Biden Administration releases state-by-state student debt details

FILE - This file photo shows a graduation mortar board cap on $100 bills.
FILE - This file photo shows a graduation mortar board cap on $100 bills.(Business Wire/AP)
Published: Sep. 20, 2022 at 6:06 PM CDT|Updated: Sep. 20, 2022 at 6:21 PM CDT
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NORTH MANKATO, Minn. (KEYC) - The Biden Administration released data on Tuesday detailing how many people would be affected by the new student loan debt plan.

The information was detailed in a Zoom meeting, where members of the Biden Administration explained the impact of the plan. Speakers in the meeting reviewed where people can register for loan forgiveness, as well as the impact the plan would have in their specific states, and on narrowing the country’s racial wealth gap.

In the plan, the administration plans to grant $10,000 of student loan forgiveness to all working and middle-class Americans, as well as $20,000 to students who received the need-based Pell Grant.

It’s estimated the plan will affect more than 40 million Americans, with nearly 20 million having their debt completely wiped out.

Speakers in the meeting detailed how current and former students can verify their eligibility to receive debt relief.

“I urge all of our borrowers to go to studentaid.gov/debtrelief and sign up for notifications,” said Ayanna Pressley, a Congresswoman in Massachusetts’ 7th District. “In early October, I need you to submit a simple form to affirm your eligibility, and I want you to do that as soon as possible so you can benefit from this cancellation before the end of the year.”

Another massive part of the plan is to help narrow the country’s racial wealth gap by focusing on those who need the relief most. More than 70% of Black undergraduate students who took out loans reportedly are Pell Grant recipients, as well as 65% of Latino students.

“By canceling $20,000 in student debt for our Pell recipients, we really start to get at the racial justice component of this crisis,” said Pressley. “Our Black and Brown students have to borrow at much higher rates because of policies in this country that have historically denied our families the chance to build generational wealth. So this historic action will set those borrowers on a pathway to generational wealth.”

Additionally, households in the top 5 percent of earnings will not receive any relief, while officials say nearly 90% of the relief will go to households making less than $75K per year.

In Minnesota and Iowa, over 1.1 million Americans are estimated to be eligible for debt relief, with about 665,000 of those being Pell Grant recipients.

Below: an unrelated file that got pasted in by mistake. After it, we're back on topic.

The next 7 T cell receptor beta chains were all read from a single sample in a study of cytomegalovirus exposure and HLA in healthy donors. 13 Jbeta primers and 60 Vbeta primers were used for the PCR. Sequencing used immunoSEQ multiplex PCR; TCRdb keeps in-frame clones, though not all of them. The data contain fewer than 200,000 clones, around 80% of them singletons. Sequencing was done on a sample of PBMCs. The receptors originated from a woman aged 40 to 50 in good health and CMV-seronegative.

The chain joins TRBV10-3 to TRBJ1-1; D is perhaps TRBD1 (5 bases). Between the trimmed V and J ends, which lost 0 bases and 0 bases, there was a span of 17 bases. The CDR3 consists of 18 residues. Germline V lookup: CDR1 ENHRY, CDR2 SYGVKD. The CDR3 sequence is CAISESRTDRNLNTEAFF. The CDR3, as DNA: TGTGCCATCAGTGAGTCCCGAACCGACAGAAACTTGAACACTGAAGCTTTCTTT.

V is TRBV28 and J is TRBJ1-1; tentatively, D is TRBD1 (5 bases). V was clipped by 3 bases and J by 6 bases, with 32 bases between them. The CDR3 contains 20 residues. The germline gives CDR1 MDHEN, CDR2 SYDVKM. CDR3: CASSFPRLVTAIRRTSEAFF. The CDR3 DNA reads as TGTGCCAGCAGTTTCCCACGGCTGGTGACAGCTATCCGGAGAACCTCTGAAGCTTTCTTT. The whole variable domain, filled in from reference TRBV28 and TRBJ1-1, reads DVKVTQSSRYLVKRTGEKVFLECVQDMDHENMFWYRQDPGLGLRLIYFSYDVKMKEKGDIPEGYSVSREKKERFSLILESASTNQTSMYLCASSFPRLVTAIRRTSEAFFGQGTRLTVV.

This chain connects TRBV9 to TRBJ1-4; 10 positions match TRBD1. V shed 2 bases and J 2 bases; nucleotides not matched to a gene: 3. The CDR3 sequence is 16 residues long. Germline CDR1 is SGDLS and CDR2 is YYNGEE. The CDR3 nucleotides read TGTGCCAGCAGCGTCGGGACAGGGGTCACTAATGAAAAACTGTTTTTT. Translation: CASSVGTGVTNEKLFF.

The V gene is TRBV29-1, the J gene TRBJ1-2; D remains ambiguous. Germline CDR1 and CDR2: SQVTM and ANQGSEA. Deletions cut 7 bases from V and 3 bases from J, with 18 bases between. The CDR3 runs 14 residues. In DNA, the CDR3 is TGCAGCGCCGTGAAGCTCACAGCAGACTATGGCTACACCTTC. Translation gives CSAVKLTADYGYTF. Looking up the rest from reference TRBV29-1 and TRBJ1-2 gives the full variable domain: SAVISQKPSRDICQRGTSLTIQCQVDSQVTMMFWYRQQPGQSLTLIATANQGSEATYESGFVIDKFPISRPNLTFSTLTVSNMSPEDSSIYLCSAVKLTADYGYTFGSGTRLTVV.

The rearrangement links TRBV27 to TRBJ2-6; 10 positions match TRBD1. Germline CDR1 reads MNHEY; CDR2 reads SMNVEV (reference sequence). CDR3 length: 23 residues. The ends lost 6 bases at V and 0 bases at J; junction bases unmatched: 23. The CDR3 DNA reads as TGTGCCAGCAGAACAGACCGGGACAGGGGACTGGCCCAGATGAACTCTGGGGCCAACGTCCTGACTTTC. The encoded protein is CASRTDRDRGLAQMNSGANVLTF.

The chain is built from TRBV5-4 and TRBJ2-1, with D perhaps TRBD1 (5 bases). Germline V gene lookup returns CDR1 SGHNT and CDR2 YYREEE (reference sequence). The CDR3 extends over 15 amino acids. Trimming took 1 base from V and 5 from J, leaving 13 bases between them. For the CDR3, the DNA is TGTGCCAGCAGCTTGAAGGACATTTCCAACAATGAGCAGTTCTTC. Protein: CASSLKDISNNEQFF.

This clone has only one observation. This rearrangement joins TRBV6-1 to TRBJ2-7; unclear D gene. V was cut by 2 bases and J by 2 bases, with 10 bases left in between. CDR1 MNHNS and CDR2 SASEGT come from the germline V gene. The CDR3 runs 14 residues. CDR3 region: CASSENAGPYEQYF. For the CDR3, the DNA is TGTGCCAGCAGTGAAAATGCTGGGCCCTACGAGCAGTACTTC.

State or JurisdictionEstimated Number of Borrows Eligible for Student Debt Relief (rounded to the nearest hundred)Estimated Number of Pell Borrowers Eligible for Student Debt Relief (rounded to the nearest hundred)
Alaska60,50037,300
Alabama588,000404,900
Arkansas365,600269,000
American Samoa2,0001,500
Arizona810,800554,900
California3,549,3002,340,600
Colorado698,100419,000
Connecticut454,200238,200
Washington D.C.105,60060,300
Delaware116,90068,000
Florida2,427,6001,716,300
Georgia1,506,1001,039,100
Guam6,9004,500
Hawaii111,50065,700
Iowa408,700248,900
Idaho201,400144,900
Illinois1,486,600863,600
Indiana856,400555,500
Kansas360,900225,500
Kentucky563,300394,000
Louisiana608,100435,200
Massachusetts813,000401,200
Maryland747,100419,400
Maine175,000105,300
Michigan1,316,000849,300
Minnesota729,700416,300
Missouri777,300502,200
Northern Mariana Islands1,4001,000
Mississippi417,200316,400
Montana120,40078,600
North Carolina1,190,500785,500
North Dakota82,00049,600
Nebraska232,10049,600
New Hampshire175,10085,300
New Jersey1,082,900590,300
New Mexico215,900159,000
Nevada315,800216,900
New York2,258,8001,320,100
Ohio1,677,8001,085,700
Oklahoma454,300321,600
Oregon499,000332,100
Pennsylvania1,717,300988,800
Puerto Rico275,500241,900
Rhode Island133,90075,300
South Carolina681,100458,400
South Dakota109,10065,100
Tennessee795,300542,000
Texas3,323,2002,306,700
Utah282,700206,300
Virginia965,100566,500
Virgin Islands7,8004,700
Vermont72,20037,100
Washington697,600423,800
Wisconsin685,100412,700
West Virginia213,100145,000
Wyoming49,60031,400
Other* (Borrowers who are in outlying territories, military zones, or currently outside of the United States)10,9007,400